The Endangered Species Act (ESA) is one of America's cornerstone environmental laws and has produced numerous success stories. Perhaps the most famous of these is the bald eagle, a national icon that, due in a large part to the pesticide DDT, had dwindled to fewer than 500 nesting pairs in the lower 48 states in the 1960s. Today, thanks to the protections of the ESA, the bald eagle population has recovered dramatically. Nearly 10,000 breeding pairs now thrive within the contiguous U.S. In total over 1,300 plant and animal species are protected under the ESA, including blue whales, American alligators, grizzly bears, and California condors.
The ESA was under siege for much of the George W. Bush era. For its part, the Obama Administration has restored some much-needed balance when it comes to protecting endangered species. But this important law is under attack in Congress, and sadly, the 2011 budget measure that funded the government through the end of the fiscal year contained a non-budget provision removing the Northern Rockies gray wolf from the Endangered Species list, marking the first time a species has been de-listed based on politics rather than science. LCV will continue fighting against these attacks.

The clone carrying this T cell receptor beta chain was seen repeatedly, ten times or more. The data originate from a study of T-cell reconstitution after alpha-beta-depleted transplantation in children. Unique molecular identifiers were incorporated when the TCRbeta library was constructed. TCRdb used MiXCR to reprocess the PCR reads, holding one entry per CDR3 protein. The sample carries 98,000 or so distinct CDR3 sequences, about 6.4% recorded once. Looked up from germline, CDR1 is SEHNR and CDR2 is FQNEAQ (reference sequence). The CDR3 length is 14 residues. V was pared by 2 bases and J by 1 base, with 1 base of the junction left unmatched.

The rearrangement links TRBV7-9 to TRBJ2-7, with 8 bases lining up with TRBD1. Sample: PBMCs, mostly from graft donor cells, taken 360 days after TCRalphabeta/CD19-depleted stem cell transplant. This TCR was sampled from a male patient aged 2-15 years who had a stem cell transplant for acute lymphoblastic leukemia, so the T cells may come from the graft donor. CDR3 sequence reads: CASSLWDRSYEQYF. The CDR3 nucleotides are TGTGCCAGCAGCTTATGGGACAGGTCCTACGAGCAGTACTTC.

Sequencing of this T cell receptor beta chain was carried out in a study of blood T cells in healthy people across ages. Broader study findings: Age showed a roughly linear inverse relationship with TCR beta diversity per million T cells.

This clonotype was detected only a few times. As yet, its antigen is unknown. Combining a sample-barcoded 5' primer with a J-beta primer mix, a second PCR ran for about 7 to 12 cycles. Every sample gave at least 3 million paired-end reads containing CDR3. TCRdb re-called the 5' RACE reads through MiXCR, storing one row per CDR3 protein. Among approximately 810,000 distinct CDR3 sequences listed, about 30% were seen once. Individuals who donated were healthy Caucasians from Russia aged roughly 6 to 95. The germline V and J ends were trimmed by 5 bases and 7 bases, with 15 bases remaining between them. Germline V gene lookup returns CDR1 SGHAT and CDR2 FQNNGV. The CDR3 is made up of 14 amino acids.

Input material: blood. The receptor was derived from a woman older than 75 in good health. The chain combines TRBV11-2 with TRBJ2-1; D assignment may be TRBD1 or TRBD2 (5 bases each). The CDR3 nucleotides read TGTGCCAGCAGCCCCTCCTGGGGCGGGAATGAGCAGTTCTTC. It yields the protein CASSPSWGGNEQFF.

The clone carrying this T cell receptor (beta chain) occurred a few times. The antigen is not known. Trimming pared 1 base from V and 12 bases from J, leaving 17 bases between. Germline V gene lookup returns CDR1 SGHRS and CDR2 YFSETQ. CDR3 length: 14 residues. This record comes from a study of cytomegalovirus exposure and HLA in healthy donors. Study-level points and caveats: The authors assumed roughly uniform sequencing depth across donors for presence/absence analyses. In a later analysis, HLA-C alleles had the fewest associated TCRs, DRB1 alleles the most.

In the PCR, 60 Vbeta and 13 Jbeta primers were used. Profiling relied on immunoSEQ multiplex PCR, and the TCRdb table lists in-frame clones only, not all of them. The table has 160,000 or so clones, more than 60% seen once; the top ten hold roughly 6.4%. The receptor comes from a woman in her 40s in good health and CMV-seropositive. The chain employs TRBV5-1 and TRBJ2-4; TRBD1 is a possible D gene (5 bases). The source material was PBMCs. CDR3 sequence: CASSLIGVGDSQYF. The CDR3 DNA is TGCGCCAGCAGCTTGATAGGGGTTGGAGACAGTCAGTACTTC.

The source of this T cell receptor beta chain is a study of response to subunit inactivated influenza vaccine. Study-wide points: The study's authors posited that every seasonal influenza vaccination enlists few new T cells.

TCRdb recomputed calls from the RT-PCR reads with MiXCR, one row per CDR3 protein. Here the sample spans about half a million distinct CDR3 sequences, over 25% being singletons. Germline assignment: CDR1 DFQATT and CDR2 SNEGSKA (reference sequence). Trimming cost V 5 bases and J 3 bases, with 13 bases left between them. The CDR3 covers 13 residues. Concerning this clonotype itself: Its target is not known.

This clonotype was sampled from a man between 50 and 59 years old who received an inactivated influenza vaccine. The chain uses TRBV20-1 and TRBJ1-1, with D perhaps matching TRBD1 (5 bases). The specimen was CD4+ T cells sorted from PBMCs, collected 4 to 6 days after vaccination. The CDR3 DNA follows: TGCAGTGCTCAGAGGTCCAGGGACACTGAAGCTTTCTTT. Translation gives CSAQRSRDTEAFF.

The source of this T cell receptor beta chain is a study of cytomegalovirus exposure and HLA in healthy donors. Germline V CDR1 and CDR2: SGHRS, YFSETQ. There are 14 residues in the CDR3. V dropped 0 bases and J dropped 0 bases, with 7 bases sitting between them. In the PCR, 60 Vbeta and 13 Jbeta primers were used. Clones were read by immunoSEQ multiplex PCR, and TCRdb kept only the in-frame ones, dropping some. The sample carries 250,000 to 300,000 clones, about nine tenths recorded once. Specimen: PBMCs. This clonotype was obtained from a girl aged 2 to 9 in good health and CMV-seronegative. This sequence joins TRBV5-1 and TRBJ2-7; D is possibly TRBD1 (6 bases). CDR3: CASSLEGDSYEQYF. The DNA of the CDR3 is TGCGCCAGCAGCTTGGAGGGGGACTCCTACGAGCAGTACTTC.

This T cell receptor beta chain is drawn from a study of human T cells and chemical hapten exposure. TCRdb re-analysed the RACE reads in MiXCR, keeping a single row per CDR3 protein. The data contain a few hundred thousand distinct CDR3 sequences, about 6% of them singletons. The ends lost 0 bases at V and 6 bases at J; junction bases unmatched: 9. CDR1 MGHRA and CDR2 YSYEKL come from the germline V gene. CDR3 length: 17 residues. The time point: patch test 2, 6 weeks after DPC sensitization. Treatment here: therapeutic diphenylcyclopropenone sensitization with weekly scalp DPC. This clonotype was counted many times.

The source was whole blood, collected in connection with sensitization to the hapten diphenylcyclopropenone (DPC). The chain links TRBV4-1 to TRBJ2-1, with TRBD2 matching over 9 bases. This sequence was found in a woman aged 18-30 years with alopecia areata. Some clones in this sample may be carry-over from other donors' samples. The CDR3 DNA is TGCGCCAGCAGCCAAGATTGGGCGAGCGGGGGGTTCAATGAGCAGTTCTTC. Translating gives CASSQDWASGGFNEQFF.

As the effects of climate change become more pronounced, wildlife will be faced with ever greater challenges to their survival. Polar bears already are suffering due to melting sea ice, desert animals will face more severe droughts, and sea creatures will be forced to contend with the increasing acidification of their ocean environments. It is essential that funding be made available for protecting wildlife from the effects of global warming. For example, the American Clean Energy and Security Act, which passed the House in June 2009, would have created a natural resources adaptation program and dedicated funding stream. LCV strongly supports programs like this to assist wildlife in adapting to a warming world.